This past week has been all about writing.
I've been grading the first drafts of my Brave Writer MLA Research Essay class. I've been writing and publishing parts/chapters of my two stories, and I've been helping my boys write their essay assignments, one writing a "keen observation" essay and the other rewriting a scene from The Hobbit from another character's point-of-view.
And as I write what I consider to be "fluff" writing, I keep thinking about the difference between fiction and literature.
Fiction (what I'm writing right now and the focus of my writing for the past eleven months) is writing stories not based in actual events (like biography and history); they may be loosely based in real life happenings, but they're disguised by the writer so as to be fairly unrecognizable.
Literature is fiction with longevity. It's not just "fluff"; it contains universal themes, quality writing styles, deep character development, and wide appeal. Literature often morphs into a "classic" with the passage of time.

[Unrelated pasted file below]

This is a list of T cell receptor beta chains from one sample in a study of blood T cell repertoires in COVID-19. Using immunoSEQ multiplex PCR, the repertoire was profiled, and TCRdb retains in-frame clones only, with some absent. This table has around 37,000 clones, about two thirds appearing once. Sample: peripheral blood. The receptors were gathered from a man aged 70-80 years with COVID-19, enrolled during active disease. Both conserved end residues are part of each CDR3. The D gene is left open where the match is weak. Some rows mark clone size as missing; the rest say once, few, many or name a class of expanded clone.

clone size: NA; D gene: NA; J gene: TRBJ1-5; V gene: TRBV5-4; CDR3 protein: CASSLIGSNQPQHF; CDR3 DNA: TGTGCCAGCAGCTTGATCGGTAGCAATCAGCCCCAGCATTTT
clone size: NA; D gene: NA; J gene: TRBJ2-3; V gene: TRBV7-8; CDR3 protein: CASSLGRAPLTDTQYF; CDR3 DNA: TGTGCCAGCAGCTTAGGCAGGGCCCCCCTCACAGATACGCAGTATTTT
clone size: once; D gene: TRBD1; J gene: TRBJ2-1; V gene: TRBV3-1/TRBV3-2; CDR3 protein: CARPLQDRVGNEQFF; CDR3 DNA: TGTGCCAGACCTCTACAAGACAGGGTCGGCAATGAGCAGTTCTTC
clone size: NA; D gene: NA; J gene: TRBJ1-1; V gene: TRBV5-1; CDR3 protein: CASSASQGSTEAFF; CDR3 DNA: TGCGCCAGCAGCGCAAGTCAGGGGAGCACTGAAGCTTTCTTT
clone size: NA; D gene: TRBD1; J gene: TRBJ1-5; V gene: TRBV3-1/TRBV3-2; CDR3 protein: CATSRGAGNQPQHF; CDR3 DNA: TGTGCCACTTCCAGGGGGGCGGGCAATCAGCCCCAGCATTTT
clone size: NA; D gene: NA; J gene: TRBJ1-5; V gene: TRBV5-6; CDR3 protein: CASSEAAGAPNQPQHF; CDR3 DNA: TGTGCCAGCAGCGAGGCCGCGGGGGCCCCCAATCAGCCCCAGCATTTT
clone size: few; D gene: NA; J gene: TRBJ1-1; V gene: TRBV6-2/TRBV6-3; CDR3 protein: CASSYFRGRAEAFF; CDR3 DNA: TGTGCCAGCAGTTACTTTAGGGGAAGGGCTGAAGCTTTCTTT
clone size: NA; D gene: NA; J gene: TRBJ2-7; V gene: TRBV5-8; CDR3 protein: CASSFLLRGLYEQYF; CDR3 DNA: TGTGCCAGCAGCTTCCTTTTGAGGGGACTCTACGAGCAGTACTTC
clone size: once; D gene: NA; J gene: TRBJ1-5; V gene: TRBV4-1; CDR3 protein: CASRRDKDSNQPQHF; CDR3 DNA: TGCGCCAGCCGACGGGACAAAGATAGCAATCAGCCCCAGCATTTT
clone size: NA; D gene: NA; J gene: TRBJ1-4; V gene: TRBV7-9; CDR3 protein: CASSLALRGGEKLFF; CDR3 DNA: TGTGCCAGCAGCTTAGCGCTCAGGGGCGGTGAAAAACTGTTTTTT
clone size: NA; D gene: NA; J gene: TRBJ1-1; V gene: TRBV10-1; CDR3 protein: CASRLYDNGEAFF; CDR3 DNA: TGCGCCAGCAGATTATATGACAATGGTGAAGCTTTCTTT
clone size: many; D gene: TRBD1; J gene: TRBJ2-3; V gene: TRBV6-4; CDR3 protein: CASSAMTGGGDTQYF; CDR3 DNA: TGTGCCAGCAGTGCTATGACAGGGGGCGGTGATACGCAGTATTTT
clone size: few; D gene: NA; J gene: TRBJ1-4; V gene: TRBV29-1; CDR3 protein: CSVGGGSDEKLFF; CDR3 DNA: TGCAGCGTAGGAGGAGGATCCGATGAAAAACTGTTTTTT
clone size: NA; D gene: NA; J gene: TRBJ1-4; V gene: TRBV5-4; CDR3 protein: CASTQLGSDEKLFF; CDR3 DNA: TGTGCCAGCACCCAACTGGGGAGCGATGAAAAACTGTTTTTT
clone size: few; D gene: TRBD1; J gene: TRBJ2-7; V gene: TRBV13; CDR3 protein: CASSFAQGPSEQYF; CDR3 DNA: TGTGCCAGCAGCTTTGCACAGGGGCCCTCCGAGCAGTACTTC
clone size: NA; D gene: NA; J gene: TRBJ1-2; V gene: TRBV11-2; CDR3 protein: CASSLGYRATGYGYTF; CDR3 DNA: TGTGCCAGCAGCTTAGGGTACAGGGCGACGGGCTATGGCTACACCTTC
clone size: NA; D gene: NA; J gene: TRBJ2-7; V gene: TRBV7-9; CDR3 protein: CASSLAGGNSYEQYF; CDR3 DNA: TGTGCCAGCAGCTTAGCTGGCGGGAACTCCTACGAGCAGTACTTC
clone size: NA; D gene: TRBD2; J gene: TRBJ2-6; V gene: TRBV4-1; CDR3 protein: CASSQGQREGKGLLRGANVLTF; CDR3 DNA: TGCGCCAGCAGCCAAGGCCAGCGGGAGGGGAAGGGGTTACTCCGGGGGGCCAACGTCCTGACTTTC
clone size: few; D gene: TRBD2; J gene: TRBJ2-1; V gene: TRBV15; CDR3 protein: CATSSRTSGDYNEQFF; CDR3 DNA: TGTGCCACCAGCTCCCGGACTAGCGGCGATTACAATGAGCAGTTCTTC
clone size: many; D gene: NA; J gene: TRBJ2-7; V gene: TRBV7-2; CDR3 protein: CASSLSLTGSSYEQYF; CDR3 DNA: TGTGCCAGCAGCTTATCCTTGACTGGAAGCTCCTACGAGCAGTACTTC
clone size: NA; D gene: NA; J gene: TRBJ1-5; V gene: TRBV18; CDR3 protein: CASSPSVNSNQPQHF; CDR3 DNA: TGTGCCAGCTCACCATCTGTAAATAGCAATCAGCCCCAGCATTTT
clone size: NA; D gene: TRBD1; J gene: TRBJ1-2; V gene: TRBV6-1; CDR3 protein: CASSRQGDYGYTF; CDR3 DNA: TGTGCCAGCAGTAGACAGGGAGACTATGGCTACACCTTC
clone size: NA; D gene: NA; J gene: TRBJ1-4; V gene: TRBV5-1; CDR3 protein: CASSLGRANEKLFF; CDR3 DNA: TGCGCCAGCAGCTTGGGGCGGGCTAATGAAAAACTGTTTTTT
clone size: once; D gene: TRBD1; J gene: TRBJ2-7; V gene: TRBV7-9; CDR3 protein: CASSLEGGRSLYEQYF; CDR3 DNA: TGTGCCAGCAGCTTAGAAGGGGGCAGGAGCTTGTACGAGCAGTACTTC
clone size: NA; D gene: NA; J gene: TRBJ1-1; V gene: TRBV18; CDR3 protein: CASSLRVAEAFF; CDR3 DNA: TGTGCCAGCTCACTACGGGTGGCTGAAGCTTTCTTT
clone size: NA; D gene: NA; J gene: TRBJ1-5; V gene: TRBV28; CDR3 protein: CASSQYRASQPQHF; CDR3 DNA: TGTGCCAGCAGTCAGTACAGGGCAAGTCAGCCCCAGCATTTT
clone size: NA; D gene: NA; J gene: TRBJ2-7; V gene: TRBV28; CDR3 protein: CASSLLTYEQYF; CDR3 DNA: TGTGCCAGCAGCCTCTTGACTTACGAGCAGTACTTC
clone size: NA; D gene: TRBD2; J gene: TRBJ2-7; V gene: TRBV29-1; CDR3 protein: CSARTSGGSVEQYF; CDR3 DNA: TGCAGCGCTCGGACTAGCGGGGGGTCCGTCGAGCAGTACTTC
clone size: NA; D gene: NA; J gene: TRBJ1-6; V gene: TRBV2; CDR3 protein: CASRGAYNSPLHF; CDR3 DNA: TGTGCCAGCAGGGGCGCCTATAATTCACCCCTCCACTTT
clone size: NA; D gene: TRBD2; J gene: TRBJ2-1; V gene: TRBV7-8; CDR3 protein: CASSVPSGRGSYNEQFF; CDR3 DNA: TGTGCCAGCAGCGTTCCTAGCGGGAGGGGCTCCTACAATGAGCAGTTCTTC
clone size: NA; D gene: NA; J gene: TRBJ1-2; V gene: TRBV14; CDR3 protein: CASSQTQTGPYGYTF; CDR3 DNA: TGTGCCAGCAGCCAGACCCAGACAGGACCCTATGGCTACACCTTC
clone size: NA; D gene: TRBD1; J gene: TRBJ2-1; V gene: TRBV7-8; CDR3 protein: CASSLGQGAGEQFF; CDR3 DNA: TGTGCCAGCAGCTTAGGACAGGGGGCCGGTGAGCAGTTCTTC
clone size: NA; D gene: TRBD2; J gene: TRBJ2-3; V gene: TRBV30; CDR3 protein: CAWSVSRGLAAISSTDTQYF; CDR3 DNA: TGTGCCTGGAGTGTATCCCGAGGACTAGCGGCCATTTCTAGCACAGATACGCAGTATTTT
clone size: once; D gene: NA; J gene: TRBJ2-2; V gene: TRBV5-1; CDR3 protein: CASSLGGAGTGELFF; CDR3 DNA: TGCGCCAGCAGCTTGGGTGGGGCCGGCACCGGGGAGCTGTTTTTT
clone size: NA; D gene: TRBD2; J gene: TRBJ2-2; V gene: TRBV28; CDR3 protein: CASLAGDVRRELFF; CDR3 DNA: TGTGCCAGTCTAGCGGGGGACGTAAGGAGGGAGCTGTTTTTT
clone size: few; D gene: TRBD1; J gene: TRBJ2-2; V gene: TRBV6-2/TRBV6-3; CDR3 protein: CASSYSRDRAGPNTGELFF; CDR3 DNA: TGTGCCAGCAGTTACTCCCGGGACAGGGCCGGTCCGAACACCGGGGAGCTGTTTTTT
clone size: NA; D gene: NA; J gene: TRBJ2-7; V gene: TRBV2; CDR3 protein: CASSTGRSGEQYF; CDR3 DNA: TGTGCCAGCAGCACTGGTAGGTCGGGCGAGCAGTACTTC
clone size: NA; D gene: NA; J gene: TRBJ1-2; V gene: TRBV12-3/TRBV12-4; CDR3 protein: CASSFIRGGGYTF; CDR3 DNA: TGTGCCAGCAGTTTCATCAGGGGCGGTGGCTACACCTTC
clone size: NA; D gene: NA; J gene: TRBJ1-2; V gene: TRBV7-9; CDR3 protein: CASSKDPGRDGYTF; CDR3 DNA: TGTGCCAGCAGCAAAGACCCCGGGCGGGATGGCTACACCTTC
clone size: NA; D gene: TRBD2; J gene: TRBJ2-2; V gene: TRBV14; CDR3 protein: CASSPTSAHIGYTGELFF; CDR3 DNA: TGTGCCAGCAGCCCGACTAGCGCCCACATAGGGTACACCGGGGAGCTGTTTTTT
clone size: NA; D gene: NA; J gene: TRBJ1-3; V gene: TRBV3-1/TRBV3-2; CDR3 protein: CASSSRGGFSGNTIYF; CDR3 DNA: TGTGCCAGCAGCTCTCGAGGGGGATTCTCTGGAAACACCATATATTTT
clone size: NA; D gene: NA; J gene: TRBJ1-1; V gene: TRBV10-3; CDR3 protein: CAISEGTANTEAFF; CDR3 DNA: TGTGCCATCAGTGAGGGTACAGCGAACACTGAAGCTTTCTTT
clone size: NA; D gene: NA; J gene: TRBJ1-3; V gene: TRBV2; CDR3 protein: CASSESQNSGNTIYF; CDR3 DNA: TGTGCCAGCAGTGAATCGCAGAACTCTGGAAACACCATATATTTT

I very much doubt that my current writing projects will become literature, but I hope that some of my future work will aspire to the literary category.
I have jotted down a few quotations about literature that seem memorable to me; I hope you'll find them worthy as well:
"Good literature is simply language charged with meaning to the utmost possible degree."
"It is in literature that the concrete outlook of humanity receives its expression."
--Alfred North Whitehead
"Oh, literature, oh the glorious Art, how it preys upon the marrow of our bones. It scoops the stuffing out of us, and chucks us aside. Alas!"
So as we devour fiction and literature and books of all sorts, and as we write what we hope will become literature (or at least hope to be published!), may we express our very hearts in the guise of deeply-resonant characters, exciting plots, lovely writing styles, and memorable prose.
Writing furiously, as always,